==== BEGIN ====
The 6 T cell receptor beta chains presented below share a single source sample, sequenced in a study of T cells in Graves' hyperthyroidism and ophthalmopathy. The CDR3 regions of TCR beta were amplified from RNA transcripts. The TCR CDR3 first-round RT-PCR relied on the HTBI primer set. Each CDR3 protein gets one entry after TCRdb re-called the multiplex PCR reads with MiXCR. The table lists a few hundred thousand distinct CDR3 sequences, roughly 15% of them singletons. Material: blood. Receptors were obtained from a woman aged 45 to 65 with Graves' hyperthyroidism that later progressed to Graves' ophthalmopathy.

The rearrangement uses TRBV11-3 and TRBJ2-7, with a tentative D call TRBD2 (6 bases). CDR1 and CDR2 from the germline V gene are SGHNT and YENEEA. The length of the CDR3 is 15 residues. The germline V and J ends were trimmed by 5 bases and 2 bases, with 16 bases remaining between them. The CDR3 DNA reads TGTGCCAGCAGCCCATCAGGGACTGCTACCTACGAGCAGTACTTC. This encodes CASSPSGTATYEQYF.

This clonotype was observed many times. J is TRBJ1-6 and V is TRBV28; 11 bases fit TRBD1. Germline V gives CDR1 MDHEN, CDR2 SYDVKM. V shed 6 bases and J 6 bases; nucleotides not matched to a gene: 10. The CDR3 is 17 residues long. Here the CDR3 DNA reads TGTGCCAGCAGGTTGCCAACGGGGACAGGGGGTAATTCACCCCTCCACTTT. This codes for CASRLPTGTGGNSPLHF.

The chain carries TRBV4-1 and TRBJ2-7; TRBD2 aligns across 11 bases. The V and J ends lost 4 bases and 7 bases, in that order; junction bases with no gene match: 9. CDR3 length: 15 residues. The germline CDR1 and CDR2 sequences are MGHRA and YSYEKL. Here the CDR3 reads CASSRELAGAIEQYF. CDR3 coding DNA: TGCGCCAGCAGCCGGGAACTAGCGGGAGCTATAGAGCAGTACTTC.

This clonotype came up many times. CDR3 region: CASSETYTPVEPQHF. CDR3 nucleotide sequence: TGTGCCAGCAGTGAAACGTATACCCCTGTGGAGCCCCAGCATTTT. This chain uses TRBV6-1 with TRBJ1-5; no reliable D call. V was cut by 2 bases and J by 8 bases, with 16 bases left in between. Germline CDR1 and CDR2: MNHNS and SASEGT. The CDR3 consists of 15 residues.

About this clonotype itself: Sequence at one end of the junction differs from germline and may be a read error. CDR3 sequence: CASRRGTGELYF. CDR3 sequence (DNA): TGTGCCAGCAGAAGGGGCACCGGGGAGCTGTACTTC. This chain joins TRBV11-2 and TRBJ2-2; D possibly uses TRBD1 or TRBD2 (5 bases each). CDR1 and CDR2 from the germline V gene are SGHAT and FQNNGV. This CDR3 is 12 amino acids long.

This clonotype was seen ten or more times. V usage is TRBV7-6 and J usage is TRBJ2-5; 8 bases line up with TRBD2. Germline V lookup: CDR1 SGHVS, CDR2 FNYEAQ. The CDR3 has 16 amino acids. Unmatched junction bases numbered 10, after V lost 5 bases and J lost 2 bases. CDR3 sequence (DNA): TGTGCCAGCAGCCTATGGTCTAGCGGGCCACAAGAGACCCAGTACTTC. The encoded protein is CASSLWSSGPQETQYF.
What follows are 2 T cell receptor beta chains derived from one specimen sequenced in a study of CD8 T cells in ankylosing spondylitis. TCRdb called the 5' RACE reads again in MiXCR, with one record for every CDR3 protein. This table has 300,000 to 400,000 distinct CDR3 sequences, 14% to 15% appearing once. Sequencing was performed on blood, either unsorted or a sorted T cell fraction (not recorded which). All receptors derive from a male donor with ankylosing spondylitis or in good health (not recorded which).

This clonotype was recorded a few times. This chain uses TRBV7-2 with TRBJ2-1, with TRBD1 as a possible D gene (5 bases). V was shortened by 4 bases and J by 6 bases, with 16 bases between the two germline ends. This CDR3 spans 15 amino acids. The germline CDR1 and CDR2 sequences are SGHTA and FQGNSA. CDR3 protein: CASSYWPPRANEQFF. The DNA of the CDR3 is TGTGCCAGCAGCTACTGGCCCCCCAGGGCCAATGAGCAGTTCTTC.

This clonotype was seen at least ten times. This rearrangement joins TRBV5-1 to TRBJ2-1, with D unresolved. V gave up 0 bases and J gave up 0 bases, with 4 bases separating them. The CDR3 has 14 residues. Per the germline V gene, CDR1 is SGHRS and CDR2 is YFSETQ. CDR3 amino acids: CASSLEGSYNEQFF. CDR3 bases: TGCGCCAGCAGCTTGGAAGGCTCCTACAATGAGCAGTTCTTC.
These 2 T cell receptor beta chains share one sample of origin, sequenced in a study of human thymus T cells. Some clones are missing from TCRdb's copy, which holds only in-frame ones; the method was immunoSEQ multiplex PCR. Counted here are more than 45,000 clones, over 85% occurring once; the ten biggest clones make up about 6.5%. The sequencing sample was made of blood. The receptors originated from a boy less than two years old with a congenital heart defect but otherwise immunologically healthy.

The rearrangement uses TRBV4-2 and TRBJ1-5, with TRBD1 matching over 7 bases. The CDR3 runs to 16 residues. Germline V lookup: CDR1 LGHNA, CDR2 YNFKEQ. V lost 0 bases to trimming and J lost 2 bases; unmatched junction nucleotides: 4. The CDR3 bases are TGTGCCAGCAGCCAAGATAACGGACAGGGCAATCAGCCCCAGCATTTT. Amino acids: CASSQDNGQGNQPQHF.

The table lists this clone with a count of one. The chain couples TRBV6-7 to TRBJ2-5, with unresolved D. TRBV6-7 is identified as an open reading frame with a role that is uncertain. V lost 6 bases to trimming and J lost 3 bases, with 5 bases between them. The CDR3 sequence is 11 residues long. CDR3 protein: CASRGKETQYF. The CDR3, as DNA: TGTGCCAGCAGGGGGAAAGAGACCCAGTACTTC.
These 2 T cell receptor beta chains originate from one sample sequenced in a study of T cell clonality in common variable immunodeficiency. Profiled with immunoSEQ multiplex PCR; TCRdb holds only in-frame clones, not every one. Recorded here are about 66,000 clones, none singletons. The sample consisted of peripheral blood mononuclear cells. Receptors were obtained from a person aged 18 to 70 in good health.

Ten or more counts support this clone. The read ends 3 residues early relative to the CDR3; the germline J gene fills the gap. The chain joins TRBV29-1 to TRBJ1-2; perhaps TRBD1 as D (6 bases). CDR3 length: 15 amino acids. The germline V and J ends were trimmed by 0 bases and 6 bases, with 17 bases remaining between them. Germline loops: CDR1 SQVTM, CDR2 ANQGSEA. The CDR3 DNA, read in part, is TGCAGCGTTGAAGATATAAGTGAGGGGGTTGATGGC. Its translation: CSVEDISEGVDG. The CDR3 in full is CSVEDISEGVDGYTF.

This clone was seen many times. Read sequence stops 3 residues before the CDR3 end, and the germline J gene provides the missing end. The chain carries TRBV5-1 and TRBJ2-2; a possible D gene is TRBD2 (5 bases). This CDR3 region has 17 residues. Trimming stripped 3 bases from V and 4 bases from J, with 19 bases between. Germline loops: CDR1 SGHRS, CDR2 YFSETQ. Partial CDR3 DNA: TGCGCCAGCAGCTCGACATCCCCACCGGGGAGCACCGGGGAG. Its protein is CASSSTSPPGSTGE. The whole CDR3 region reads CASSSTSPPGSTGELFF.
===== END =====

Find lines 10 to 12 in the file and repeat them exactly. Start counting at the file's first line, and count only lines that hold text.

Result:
This clonotype was seen at least ten times. This rearrangement joins TRBV5-1 to TRBJ2-1, with D unresolved. V gave up 0 bases and J gave up 0 bases, with 4 bases separating them. The CDR3 has 14 residues. Per the germline V gene, CDR1 is SGHRS and CDR2 is YFSETQ. CDR3 amino acids: CASSLEGSYNEQFF. CDR3 bases: TGCGCCAGCAGCTTGGAAGGCTCCTACAATGAGCAGTTCTTC.
These 2 T cell receptor beta chains share one sample of origin, sequenced in a study of human thymus T cells. Some clones are missing from TCRdb's copy, which holds only in-frame ones; the method was immunoSEQ multiplex PCR. Counted here are more than 45,000 clones, over 85% occurring once; the ten biggest clones make up about 6.5%. The sequencing sample was made of blood. The receptors originated from a boy less than two years old with a congenital heart defect but otherwise immunologically healthy.

The rearrangement uses TRBV4-2 and TRBJ1-5, with TRBD1 matching over 7 bases. The CDR3 runs to 16 residues. Germline V lookup: CDR1 LGHNA, CDR2 YNFKEQ. V lost 0 bases to trimming and J lost 2 bases; unmatched junction nucleotides: 4. The CDR3 bases are TGTGCCAGCAGCCAAGATAACGGACAGGGCAATCAGCCCCAGCATTTT. Amino acids: CASSQDNGQGNQPQHF.